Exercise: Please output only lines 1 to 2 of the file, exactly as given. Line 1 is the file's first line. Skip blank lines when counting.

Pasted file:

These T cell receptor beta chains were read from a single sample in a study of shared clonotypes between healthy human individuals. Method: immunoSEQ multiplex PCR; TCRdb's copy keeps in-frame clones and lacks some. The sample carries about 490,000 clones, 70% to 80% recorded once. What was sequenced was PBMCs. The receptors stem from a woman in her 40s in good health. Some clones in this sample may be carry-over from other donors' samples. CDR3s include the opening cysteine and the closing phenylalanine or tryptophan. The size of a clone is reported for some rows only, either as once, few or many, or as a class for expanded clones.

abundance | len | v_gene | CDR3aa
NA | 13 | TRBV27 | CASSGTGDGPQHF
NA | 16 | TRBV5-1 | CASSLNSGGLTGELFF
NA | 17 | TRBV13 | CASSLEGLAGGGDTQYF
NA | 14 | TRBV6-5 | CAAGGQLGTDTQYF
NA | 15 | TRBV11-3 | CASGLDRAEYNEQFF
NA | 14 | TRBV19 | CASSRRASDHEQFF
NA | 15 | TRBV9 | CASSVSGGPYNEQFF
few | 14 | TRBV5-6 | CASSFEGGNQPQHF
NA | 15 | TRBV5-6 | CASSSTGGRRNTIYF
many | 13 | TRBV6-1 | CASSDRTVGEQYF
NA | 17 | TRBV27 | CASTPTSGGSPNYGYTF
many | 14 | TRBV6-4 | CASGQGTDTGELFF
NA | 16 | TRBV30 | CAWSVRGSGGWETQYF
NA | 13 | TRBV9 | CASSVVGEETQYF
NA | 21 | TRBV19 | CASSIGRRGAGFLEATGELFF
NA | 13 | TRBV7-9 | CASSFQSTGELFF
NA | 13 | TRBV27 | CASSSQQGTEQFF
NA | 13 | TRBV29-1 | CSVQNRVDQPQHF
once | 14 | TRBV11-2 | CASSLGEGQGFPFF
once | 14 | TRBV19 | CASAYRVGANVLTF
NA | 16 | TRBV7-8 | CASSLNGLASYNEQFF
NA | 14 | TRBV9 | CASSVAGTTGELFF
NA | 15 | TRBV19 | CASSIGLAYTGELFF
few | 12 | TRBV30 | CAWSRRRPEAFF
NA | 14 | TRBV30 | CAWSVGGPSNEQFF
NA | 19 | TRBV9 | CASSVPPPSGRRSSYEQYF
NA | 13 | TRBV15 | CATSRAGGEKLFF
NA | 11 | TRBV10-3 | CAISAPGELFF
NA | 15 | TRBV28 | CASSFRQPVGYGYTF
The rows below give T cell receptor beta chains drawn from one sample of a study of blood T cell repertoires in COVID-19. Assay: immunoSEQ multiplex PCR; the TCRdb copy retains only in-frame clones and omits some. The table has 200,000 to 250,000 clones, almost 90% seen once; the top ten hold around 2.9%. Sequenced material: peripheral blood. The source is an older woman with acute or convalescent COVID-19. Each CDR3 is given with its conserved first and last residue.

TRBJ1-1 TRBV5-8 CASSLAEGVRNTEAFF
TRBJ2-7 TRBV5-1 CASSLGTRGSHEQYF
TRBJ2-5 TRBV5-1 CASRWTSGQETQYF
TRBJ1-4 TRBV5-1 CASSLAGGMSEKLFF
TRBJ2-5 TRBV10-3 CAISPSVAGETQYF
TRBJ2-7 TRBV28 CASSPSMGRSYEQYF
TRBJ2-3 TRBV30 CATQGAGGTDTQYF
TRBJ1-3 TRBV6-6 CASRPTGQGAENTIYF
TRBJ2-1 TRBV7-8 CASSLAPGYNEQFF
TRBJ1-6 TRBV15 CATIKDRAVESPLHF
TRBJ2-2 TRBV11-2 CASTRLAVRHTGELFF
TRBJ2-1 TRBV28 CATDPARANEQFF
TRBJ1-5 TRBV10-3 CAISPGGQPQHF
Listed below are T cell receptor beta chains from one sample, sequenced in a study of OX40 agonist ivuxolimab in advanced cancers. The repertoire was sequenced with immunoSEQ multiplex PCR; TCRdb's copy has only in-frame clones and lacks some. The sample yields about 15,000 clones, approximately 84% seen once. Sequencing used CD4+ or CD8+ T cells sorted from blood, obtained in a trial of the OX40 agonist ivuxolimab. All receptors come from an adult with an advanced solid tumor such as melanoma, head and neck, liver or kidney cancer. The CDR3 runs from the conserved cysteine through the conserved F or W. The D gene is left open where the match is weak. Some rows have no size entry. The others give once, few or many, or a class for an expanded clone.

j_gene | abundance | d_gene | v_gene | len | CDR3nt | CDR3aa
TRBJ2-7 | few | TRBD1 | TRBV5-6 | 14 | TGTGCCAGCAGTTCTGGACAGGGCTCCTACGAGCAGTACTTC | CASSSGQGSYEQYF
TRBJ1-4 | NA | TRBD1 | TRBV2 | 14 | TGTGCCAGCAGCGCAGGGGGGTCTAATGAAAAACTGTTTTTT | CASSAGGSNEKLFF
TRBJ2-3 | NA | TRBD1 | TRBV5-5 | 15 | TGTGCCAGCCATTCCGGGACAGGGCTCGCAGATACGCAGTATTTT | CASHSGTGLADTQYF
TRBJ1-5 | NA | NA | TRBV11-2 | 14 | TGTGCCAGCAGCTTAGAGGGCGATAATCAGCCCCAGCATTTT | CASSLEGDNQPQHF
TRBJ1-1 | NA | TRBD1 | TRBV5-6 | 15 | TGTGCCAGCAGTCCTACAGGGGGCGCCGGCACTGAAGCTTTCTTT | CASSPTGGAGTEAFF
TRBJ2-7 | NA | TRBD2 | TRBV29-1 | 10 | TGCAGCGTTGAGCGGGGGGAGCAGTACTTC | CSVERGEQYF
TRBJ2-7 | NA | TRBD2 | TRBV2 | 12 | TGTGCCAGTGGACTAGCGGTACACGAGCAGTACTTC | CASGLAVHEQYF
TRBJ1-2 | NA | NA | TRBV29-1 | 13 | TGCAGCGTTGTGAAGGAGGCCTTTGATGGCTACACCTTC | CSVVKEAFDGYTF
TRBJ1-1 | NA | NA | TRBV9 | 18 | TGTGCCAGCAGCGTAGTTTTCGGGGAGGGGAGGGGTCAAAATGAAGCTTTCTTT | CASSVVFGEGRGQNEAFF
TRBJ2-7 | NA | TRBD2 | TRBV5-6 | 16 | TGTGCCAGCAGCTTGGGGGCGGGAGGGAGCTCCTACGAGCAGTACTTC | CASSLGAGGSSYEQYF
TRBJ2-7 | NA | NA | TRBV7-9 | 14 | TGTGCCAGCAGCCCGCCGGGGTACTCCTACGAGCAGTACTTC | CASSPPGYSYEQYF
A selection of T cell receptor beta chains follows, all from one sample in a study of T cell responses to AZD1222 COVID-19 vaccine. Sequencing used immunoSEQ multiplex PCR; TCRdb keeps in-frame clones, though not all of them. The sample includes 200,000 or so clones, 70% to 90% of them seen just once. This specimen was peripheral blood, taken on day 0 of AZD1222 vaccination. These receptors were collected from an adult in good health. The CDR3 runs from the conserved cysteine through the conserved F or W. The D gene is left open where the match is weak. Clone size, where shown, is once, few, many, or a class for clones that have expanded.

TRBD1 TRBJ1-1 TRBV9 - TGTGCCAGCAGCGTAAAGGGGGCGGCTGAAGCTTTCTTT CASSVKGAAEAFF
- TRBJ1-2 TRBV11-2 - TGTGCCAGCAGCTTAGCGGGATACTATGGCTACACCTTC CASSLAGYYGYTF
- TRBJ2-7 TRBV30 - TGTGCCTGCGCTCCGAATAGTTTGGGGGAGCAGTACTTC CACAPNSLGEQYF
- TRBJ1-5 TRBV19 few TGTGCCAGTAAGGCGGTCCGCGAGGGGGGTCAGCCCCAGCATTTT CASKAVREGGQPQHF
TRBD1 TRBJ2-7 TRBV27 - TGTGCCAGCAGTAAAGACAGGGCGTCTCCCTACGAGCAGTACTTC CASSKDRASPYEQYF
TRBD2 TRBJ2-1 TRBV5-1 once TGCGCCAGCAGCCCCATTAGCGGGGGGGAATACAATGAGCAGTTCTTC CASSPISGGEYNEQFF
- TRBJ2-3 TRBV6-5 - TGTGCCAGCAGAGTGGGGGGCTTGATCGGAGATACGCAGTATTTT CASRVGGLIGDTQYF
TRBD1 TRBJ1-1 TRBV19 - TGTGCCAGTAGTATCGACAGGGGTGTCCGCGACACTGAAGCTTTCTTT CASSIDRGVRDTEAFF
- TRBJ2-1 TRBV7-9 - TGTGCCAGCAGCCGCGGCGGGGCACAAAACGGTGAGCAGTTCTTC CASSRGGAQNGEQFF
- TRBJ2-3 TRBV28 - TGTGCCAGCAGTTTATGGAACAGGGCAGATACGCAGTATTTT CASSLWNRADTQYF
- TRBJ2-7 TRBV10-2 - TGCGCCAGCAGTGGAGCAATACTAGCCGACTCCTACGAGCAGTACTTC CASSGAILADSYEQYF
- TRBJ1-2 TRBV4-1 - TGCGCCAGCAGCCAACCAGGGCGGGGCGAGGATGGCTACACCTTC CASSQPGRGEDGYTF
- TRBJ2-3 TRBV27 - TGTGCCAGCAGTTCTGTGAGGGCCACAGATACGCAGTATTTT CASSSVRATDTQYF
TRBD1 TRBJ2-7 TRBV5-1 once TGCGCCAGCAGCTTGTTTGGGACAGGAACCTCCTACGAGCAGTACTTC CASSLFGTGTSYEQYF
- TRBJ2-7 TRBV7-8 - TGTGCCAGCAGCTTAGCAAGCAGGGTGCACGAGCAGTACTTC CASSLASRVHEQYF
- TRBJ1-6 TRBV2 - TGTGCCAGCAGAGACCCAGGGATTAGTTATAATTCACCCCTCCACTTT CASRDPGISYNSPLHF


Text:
These T cell receptor beta chains were read from a single sample in a study of shared clonotypes between healthy human individuals. Method: immunoSEQ multiplex PCR; TCRdb's copy keeps in-frame clones and lacks some. The sample carries about 490,000 clones, 70% to 80% recorded once. What was sequenced was PBMCs. The receptors stem from a woman in her 40s in good health. Some clones in this sample may be carry-over from other donors' samples. CDR3s include the opening cysteine and the closing phenylalanine or tryptophan. The size of a clone is reported for some rows only, either as once, few or many, or as a class for expanded clones.

abundance | len | v_gene | CDR3aa